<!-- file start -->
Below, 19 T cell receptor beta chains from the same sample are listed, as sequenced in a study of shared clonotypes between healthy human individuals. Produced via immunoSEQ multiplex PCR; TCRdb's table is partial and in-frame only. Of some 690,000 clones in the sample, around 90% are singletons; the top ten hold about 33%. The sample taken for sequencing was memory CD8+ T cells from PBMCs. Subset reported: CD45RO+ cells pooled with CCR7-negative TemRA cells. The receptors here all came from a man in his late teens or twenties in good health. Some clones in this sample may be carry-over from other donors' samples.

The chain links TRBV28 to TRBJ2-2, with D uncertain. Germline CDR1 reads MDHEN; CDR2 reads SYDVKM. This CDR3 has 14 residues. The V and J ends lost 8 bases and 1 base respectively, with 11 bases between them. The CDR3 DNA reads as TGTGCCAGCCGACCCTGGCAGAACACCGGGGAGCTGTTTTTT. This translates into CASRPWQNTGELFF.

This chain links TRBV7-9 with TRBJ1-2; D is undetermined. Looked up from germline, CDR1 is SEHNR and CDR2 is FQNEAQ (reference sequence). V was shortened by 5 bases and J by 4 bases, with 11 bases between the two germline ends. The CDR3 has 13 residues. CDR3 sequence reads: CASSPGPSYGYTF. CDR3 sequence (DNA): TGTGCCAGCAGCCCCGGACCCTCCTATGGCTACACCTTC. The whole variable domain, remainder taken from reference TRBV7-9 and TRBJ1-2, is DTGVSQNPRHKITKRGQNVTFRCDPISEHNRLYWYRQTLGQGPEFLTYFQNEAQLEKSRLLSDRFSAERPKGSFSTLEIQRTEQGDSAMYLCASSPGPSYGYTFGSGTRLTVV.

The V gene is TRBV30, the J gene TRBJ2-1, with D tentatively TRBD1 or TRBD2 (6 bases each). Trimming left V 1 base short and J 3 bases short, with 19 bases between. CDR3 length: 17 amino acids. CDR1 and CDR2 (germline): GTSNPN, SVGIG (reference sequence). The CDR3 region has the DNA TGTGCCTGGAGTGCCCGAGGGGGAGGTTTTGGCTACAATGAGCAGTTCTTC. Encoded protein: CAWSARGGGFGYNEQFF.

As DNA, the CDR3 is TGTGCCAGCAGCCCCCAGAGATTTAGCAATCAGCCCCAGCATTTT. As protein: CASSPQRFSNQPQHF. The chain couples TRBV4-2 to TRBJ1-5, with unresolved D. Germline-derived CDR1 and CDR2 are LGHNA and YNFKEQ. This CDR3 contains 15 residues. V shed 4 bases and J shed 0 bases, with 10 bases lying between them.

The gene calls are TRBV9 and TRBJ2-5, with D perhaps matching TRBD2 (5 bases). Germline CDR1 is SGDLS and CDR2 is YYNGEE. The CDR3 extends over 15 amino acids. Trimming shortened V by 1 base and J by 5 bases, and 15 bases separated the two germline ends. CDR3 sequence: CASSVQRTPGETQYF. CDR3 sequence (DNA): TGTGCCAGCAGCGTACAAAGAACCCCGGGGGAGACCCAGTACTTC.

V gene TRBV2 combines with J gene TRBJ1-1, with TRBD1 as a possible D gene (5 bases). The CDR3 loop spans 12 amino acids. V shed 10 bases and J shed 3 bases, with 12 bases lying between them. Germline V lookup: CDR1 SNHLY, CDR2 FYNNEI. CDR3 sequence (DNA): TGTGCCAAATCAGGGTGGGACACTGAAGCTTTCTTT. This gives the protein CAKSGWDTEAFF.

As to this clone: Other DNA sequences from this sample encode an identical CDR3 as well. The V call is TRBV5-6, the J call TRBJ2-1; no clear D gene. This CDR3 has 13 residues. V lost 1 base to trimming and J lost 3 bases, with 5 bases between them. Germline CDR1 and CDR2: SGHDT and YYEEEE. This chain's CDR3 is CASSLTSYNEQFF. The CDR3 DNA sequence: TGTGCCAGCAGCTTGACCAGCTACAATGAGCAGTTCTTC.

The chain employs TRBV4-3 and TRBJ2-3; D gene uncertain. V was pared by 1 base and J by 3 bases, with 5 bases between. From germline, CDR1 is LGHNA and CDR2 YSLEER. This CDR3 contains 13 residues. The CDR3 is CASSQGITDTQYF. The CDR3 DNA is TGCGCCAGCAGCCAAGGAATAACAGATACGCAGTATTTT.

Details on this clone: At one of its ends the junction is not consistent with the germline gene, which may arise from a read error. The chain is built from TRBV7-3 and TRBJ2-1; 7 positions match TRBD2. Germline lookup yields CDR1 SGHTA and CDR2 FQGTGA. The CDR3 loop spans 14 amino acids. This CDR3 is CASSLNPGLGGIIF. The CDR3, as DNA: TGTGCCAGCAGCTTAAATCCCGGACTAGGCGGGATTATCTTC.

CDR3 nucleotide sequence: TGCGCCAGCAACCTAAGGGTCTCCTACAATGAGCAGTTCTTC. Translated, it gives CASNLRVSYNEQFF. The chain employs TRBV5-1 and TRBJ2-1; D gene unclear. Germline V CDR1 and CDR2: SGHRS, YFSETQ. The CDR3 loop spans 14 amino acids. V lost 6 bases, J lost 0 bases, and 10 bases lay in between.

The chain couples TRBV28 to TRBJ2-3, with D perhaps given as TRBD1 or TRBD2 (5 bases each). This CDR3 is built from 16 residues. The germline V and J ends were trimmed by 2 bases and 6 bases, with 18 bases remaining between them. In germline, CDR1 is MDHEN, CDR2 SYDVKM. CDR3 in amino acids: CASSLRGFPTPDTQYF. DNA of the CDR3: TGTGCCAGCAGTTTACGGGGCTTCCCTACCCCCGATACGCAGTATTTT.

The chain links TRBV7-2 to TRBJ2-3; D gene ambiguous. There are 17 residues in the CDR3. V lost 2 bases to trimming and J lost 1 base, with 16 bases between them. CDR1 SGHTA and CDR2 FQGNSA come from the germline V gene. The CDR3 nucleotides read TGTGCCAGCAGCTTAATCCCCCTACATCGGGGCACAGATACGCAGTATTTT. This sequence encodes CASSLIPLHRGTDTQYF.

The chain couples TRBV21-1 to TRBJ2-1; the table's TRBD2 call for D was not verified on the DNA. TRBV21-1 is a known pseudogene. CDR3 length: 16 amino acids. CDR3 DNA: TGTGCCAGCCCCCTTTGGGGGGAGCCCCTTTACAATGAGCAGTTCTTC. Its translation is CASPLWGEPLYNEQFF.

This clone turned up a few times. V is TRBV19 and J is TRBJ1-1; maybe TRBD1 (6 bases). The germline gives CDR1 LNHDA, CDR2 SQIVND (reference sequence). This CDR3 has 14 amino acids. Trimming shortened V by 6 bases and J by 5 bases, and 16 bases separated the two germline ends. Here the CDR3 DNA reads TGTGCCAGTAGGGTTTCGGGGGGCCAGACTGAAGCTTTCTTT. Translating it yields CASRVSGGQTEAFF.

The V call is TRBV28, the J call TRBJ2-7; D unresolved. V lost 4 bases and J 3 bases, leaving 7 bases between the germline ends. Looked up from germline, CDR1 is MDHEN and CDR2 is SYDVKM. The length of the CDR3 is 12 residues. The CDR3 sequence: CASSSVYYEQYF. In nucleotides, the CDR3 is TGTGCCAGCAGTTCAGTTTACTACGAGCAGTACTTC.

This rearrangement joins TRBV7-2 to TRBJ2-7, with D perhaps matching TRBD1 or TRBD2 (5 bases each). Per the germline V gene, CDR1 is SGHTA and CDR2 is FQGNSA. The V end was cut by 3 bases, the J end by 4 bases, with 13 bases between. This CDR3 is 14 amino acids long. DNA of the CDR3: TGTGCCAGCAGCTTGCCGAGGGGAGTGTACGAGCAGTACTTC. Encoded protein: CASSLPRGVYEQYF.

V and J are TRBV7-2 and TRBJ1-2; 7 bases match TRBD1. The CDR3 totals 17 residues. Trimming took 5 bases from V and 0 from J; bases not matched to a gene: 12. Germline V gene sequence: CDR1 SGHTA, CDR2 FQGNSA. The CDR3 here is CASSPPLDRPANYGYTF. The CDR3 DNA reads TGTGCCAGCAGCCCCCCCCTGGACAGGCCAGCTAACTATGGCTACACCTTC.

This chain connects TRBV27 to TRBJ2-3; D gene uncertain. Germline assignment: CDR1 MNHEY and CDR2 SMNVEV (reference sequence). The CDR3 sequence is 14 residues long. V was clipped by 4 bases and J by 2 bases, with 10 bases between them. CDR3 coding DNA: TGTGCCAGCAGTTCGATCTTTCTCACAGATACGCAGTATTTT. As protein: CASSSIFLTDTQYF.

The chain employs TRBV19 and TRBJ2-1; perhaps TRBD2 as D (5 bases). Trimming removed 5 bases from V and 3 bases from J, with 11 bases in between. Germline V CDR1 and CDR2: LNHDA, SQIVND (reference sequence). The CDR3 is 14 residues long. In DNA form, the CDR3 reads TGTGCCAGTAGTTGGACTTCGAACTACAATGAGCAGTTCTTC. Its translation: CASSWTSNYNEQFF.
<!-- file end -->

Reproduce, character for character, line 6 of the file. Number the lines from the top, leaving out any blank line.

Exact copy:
The gene calls are TRBV9 and TRBJ2-5, with D perhaps matching TRBD2 (5 bases). Germline CDR1 is SGDLS and CDR2 is YYNGEE. The CDR3 extends over 15 amino acids. Trimming shortened V by 1 base and J by 5 bases, and 15 bases separated the two germline ends. CDR3 sequence: CASSVQRTPGETQYF. CDR3 sequence (DNA): TGTGCCAGCAGCGTACAAAGAACCCCGGGGGAGACCCAGTACTTC.